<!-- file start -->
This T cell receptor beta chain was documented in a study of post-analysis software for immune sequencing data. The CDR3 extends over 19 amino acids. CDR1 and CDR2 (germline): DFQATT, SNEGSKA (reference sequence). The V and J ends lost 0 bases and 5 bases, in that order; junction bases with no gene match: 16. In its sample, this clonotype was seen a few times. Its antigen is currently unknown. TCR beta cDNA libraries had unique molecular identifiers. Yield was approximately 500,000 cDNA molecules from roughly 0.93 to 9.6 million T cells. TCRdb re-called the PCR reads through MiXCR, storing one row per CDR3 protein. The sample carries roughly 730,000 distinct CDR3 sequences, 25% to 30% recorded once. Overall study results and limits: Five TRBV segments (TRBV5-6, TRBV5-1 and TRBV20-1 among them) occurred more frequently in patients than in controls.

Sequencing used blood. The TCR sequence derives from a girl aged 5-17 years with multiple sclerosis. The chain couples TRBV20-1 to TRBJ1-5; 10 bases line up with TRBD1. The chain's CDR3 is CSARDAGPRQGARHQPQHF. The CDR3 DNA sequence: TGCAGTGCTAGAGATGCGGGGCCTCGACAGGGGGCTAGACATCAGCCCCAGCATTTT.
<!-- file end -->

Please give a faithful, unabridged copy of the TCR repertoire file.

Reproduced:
This T cell receptor beta chain was documented in a study of post-analysis software for immune sequencing data. The CDR3 extends over 19 amino acids. CDR1 and CDR2 (germline): DFQATT, SNEGSKA (reference sequence). The V and J ends lost 0 bases and 5 bases, in that order; junction bases with no gene match: 16. In its sample, this clonotype was seen a few times. Its antigen is currently unknown. TCR beta cDNA libraries had unique molecular identifiers. Yield was approximately 500,000 cDNA molecules from roughly 0.93 to 9.6 million T cells. TCRdb re-called the PCR reads through MiXCR, storing one row per CDR3 protein. The sample carries roughly 730,000 distinct CDR3 sequences, 25% to 30% recorded once. Overall study results and limits: Five TRBV segments (TRBV5-6, TRBV5-1 and TRBV20-1 among them) occurred more frequently in patients than in controls.

Sequencing used blood. The TCR sequence derives from a girl aged 5-17 years with multiple sclerosis. The chain couples TRBV20-1 to TRBJ1-5; 10 bases line up with TRBD1. The chain's CDR3 is CSARDAGPRQGARHQPQHF. The CDR3 DNA sequence: TGCAGTGCTAGAGATGCGGGGCCTCGACAGGGGGCTAGACATCAGCCCCAGCATTTT.